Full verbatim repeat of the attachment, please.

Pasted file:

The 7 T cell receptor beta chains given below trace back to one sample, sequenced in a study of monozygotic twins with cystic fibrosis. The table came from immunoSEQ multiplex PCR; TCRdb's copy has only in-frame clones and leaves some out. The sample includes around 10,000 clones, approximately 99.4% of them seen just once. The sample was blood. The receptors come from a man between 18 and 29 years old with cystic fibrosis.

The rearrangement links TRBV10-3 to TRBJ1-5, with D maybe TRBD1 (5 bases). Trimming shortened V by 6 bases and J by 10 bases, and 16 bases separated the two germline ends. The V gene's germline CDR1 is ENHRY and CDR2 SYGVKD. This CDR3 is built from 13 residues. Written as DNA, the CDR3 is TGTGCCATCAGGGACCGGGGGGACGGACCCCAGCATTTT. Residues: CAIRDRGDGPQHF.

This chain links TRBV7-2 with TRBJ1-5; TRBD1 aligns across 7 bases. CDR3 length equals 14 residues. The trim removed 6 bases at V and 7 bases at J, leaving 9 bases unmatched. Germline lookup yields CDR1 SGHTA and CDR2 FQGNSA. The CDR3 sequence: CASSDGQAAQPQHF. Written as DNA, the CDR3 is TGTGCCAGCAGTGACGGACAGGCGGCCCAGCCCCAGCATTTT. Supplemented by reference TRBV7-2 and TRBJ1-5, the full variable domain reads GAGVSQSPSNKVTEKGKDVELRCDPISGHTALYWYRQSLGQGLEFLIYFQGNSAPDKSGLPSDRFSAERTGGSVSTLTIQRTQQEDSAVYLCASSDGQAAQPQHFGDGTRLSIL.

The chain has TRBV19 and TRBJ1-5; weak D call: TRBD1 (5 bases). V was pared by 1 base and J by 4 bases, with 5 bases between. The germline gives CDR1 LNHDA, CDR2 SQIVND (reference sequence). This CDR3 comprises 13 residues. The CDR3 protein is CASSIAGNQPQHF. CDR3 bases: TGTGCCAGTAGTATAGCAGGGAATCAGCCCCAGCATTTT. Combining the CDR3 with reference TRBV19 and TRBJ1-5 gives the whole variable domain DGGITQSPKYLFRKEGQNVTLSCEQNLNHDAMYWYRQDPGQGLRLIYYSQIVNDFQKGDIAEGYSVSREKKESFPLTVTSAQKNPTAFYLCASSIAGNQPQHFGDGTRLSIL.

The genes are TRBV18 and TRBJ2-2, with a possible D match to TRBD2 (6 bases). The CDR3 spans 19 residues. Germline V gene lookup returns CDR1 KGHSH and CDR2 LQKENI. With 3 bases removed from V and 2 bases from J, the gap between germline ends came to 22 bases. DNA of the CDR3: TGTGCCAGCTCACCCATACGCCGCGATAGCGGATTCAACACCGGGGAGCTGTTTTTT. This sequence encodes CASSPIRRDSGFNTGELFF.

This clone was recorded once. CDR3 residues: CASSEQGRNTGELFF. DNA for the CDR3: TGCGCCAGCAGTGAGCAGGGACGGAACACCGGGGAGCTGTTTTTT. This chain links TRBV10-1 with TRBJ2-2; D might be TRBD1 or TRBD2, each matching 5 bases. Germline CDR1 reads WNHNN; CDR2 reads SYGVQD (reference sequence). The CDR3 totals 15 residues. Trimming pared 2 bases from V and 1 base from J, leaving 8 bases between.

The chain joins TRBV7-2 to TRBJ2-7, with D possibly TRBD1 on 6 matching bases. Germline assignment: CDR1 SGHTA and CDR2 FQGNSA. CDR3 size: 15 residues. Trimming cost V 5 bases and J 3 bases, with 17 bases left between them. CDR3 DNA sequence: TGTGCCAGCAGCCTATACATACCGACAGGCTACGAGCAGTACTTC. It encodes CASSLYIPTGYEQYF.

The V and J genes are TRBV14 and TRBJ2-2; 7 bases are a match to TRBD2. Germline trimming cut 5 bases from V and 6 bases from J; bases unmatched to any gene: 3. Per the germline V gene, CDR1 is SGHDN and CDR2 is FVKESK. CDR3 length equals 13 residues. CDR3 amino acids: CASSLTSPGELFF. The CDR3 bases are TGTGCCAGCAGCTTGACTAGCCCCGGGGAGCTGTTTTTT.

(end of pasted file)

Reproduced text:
The 7 T cell receptor beta chains given below trace back to one sample, sequenced in a study of monozygotic twins with cystic fibrosis. The table came from immunoSEQ multiplex PCR; TCRdb's copy has only in-frame clones and leaves some out. The sample includes around 10,000 clones, approximately 99.4% of them seen just once. The sample was blood. The receptors come from a man between 18 and 29 years old with cystic fibrosis.

The rearrangement links TRBV10-3 to TRBJ1-5, with D maybe TRBD1 (5 bases). Trimming shortened V by 6 bases and J by 10 bases, and 16 bases separated the two germline ends. The V gene's germline CDR1 is ENHRY and CDR2 SYGVKD. This CDR3 is built from 13 residues. Written as DNA, the CDR3 is TGTGCCATCAGGGACCGGGGGGACGGACCCCAGCATTTT. Residues: CAIRDRGDGPQHF.

This chain links TRBV7-2 with TRBJ1-5; TRBD1 aligns across 7 bases. CDR3 length equals 14 residues. The trim removed 6 bases at V and 7 bases at J, leaving 9 bases unmatched. Germline lookup yields CDR1 SGHTA and CDR2 FQGNSA. The CDR3 sequence: CASSDGQAAQPQHF. Written as DNA, the CDR3 is TGTGCCAGCAGTGACGGACAGGCGGCCCAGCCCCAGCATTTT. Supplemented by reference TRBV7-2 and TRBJ1-5, the full variable domain reads GAGVSQSPSNKVTEKGKDVELRCDPISGHTALYWYRQSLGQGLEFLIYFQGNSAPDKSGLPSDRFSAERTGGSVSTLTIQRTQQEDSAVYLCASSDGQAAQPQHFGDGTRLSIL.

The chain has TRBV19 and TRBJ1-5; weak D call: TRBD1 (5 bases). V was pared by 1 base and J by 4 bases, with 5 bases between. The germline gives CDR1 LNHDA, CDR2 SQIVND (reference sequence). This CDR3 comprises 13 residues. The CDR3 protein is CASSIAGNQPQHF. CDR3 bases: TGTGCCAGTAGTATAGCAGGGAATCAGCCCCAGCATTTT. Combining the CDR3 with reference TRBV19 and TRBJ1-5 gives the whole variable domain DGGITQSPKYLFRKEGQNVTLSCEQNLNHDAMYWYRQDPGQGLRLIYYSQIVNDFQKGDIAEGYSVSREKKESFPLTVTSAQKNPTAFYLCASSIAGNQPQHFGDGTRLSIL.

The genes are TRBV18 and TRBJ2-2, with a possible D match to TRBD2 (6 bases). The CDR3 spans 19 residues. Germline V gene lookup returns CDR1 KGHSH and CDR2 LQKENI. With 3 bases removed from V and 2 bases from J, the gap between germline ends came to 22 bases. DNA of the CDR3: TGTGCCAGCTCACCCATACGCCGCGATAGCGGATTCAACACCGGGGAGCTGTTTTTT. This sequence encodes CASSPIRRDSGFNTGELFF.

This clone was recorded once. CDR3 residues: CASSEQGRNTGELFF. DNA for the CDR3: TGCGCCAGCAGTGAGCAGGGACGGAACACCGGGGAGCTGTTTTTT. This chain links TRBV10-1 with TRBJ2-2; D might be TRBD1 or TRBD2, each matching 5 bases. Germline CDR1 reads WNHNN; CDR2 reads SYGVQD (reference sequence). The CDR3 totals 15 residues. Trimming pared 2 bases from V and 1 base from J, leaving 8 bases between.

The chain joins TRBV7-2 to TRBJ2-7, with D possibly TRBD1 on 6 matching bases. Germline assignment: CDR1 SGHTA and CDR2 FQGNSA. CDR3 size: 15 residues. Trimming cost V 5 bases and J 3 bases, with 17 bases left between them. CDR3 DNA sequence: TGTGCCAGCAGCCTATACATACCGACAGGCTACGAGCAGTACTTC. It encodes CASSLYIPTGYEQYF.

The V and J genes are TRBV14 and TRBJ2-2; 7 bases are a match to TRBD2. Germline trimming cut 5 bases from V and 6 bases from J; bases unmatched to any gene: 3. Per the germline V gene, CDR1 is SGHDN and CDR2 is FVKESK. CDR3 length equals 13 residues. CDR3 amino acids: CASSLTSPGELFF. The CDR3 bases are TGTGCCAGCAGCTTGACTAGCCCCGGGGAGCTGTTTTTT.